Twitter announced Friday it will shut down more than 125,000 accounts as part of an effort to crack down on extremist content.
In a news release, the company said it was committed to weeding out content that advocates for terrorism and violence. It said there is no "magic algorithm" for targeting such content, but it will continue to "engage with authorities and other relevant organizations to find solutions to this critical issue."
Since late last year, Twitter has been using "proprietary spam fighting tools" in order to identify accounts that violate their terms of service policy. It also has assigned a dedicated team to examine the accounts.
The moves come as the White House has been putting more pressure on social media companies to proactively identify potentially dangerous accounts and content.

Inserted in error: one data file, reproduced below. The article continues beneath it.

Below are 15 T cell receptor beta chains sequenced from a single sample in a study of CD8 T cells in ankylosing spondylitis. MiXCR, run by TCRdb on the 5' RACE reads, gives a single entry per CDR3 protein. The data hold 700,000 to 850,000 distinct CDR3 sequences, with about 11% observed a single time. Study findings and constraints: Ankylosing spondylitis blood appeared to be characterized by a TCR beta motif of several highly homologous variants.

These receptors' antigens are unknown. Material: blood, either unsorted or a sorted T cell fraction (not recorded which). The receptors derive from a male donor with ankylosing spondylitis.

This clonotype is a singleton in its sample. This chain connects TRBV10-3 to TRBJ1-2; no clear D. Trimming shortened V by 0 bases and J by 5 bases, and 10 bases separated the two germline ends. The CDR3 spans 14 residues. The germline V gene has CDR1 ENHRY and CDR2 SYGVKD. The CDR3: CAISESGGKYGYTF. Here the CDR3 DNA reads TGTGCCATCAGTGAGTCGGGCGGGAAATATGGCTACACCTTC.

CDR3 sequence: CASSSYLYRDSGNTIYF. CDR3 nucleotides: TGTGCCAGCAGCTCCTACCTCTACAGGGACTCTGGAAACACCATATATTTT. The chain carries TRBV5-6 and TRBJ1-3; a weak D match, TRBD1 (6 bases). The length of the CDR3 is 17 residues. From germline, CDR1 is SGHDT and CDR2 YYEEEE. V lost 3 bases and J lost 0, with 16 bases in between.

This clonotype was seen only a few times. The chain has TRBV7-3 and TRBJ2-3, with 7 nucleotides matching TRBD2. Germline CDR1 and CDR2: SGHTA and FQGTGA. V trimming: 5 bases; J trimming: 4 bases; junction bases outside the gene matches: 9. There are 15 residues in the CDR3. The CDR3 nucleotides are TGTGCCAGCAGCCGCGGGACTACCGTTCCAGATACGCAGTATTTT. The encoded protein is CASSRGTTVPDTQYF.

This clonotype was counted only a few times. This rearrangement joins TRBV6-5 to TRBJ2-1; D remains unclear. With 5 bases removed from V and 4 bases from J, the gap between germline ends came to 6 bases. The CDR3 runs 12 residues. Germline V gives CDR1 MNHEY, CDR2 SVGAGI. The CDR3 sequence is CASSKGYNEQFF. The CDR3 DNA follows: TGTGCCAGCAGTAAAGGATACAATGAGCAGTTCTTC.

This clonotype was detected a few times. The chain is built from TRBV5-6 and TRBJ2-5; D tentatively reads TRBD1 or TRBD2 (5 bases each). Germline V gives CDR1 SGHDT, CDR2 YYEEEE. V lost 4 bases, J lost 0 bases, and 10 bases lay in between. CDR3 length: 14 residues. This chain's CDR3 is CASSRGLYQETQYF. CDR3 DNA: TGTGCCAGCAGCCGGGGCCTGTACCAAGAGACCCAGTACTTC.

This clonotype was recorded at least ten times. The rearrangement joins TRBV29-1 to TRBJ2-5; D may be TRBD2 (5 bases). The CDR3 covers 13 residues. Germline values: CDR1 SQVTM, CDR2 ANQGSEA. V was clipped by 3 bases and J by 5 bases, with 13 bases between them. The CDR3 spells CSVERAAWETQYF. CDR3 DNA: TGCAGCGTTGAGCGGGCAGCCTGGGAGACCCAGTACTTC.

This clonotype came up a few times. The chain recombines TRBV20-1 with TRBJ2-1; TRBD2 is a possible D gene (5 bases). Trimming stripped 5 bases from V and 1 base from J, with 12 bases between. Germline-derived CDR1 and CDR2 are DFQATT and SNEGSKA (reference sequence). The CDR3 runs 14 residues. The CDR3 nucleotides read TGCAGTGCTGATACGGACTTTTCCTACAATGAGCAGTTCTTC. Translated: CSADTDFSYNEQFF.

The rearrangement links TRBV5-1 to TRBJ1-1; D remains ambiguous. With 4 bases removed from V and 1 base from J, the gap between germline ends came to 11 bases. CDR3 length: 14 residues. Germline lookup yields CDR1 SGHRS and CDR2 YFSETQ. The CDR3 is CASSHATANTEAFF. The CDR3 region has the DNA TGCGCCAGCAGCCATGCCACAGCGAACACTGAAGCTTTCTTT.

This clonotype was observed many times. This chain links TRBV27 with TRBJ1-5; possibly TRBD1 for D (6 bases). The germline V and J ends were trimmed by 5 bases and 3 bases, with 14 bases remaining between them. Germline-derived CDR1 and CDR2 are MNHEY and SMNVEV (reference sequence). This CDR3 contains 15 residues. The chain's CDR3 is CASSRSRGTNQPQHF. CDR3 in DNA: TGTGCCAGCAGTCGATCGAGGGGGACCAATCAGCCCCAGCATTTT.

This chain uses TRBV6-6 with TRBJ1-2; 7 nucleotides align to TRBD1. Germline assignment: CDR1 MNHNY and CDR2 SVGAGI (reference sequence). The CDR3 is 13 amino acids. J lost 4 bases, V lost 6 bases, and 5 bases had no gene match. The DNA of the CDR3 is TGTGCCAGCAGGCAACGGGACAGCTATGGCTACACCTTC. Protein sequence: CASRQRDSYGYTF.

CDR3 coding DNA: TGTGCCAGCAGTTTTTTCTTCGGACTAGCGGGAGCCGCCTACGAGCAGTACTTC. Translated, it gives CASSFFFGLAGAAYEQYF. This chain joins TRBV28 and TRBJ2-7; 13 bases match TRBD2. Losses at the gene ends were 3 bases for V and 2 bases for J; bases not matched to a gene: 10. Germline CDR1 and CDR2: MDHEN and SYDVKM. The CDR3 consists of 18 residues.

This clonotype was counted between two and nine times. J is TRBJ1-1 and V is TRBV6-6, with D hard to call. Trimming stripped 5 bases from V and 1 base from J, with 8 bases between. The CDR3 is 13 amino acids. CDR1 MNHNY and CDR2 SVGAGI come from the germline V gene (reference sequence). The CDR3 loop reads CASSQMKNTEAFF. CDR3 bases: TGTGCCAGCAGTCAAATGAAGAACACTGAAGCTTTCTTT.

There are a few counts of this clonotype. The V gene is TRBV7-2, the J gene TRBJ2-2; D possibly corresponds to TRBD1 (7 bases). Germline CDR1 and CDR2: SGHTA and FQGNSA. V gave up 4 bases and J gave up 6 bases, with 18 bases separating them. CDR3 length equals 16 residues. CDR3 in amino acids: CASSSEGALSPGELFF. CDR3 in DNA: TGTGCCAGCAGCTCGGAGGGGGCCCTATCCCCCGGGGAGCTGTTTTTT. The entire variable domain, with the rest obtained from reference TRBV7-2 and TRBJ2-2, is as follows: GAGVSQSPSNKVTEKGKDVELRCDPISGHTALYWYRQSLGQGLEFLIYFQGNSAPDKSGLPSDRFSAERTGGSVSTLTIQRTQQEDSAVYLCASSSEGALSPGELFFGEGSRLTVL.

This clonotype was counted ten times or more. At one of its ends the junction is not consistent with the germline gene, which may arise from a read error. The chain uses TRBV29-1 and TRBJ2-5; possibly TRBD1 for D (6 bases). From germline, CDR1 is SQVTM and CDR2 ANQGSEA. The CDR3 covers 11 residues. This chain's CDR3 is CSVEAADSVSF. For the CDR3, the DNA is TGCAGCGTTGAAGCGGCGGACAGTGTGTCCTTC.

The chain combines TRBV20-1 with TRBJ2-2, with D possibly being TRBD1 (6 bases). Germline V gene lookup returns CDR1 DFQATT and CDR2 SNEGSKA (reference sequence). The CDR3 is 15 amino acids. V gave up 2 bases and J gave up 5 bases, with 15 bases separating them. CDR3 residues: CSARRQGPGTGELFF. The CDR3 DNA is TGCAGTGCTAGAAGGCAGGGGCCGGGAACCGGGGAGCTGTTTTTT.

The Obama administration has sent high-level personnel including F.B.I Director James Comey to California to discuss how the tech giants and government can work together more effectively.
Twitter said the nature of its product, which it called "an open forum for expression," makes it vulnerable to becoming a communications tool for social media savvy terrorist organizations like ISIS, as NBC News reported.
Last month, a woman whose husband was killed in Jordan in a terrorist attack sued Twitter in U.S. District Court for the Northern District of California. The suit claimed Twitter was partially responsible because the ISIS attack was coordinated via the social media platform.
The suit is not expected to get far, as Twitter is protected by Section 230 of the Communications Decency Act, but it does raise questions about the level of responsibility that social media companies should have regarding the content on their platforms.